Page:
Elderly spinal cord injuries increase five-fold in 30 years

Mar 19, 2007

The number of spinal cord injuries among senior citizens (age 70 and above) has increased five times in the past 30 years, as compared with younger spinal cord injury patients, researchers at Thomas Jefferson University Hospital and Jefferson's Regional Spinal Cord Injury Center of the Delaware Valley recently reported.

As the population within the United States ages, it is estimated that 20 percent of its population will be older than age 65 by the year 2040, and will likely impact spine surgeons and spinal cord rehabilitation centers as these patients become a larger proportion of the spinal cord injury (SCI) population. The findings were just presented by Jefferson neurological surgeons at a meeting in Phoenix, Ariz. of the Joint Section on Disorders of the Spine and Peripheral Nerves of the American Association of Neurological Surgeons.

"Spinal cord injuries in older patients are becoming more prevalent," said James Harrop, M.D, Assistant Professor of Neurological and Orthopedic Surgery, Jefferson Medical College of Thomas Jefferson University, one of the study's primary investigators. "The mortality of these patients is much greater than younger patients and should be factored in when considering aggressive interventions and counseling families regarding prognosis." However, they also found that these patients have had an increase in survival over this period.

Admissions by geriatric SCI patients have increased five-fold and the percentage of geriatric patients within the SCI population has increased from 4.2 percent to 15.4 percent since 1980. In comparison to younger patients, geriatric patients are less likely to have severe neurological deficits but have higher rates of mortality. Researchers reviewed a database of 3,481 consecutive acute penetrating and blunt spinal cord and spine-injured patients treated at Jefferson Regional Spinal Cord Injury Center over a 28-year period (1978-2006).

Overall annual admissions for SCI at Jefferson's Spinal Cord Injury Center have increased 60 percent since the early 1980's, but geriatric SCI admissions have increased more than 580 percent during that same time period, the researchers found.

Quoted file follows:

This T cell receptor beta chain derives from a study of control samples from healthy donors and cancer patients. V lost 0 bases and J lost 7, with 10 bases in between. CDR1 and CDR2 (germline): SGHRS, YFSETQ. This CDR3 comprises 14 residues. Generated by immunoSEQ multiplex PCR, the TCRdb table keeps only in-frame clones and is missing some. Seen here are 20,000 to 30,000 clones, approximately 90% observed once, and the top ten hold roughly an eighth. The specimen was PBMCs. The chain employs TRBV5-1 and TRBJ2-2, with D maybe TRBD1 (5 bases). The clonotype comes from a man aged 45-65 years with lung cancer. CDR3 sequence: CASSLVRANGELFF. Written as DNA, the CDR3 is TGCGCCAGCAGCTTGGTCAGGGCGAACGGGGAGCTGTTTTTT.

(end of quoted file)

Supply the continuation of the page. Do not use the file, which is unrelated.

"This increase is likely a result of an aging population and propensity for these patients to have SCI with minor trauma," Dr. Harrop noted. "Falls continue to be the predominant mechanism for geriatric spinal cord injuries with 74 percent of geriatric injuries resulting from a fall in this series."

Geriatric patients also appear prone to traumatic spinal cord injuries due to:

(1) changes in bone quality with aging
(2) increasing prevalence of cervical spinal stenosis with older age
(3) an increased rate of motor vehicle accidents per mile driven

It is also believed that these older patients have an increased risk of mortality due to their concurrent medical illnesses, as well as their limited ability to overcome traumatic injuries, they said.

Mortality, both during hospitalization and the first year after injury, was much higher in the geriatric population-- approximately eight times higher, the study showed.

Mortality during hospitalization was 3.2 percent for adult patients less than age 70 and 27.7 percent for geriatric patients. Mortality one year after getting out of the hospital was 5.4 percent for the adult patients and 44.4 percent for the geriatric patients. In both cases of mortality (hospital and one-year), high-quadriplegic injuries were found to have the highest mortality and paraplegic injuries had the lowest mortality.

Source: Thomas Jefferson University

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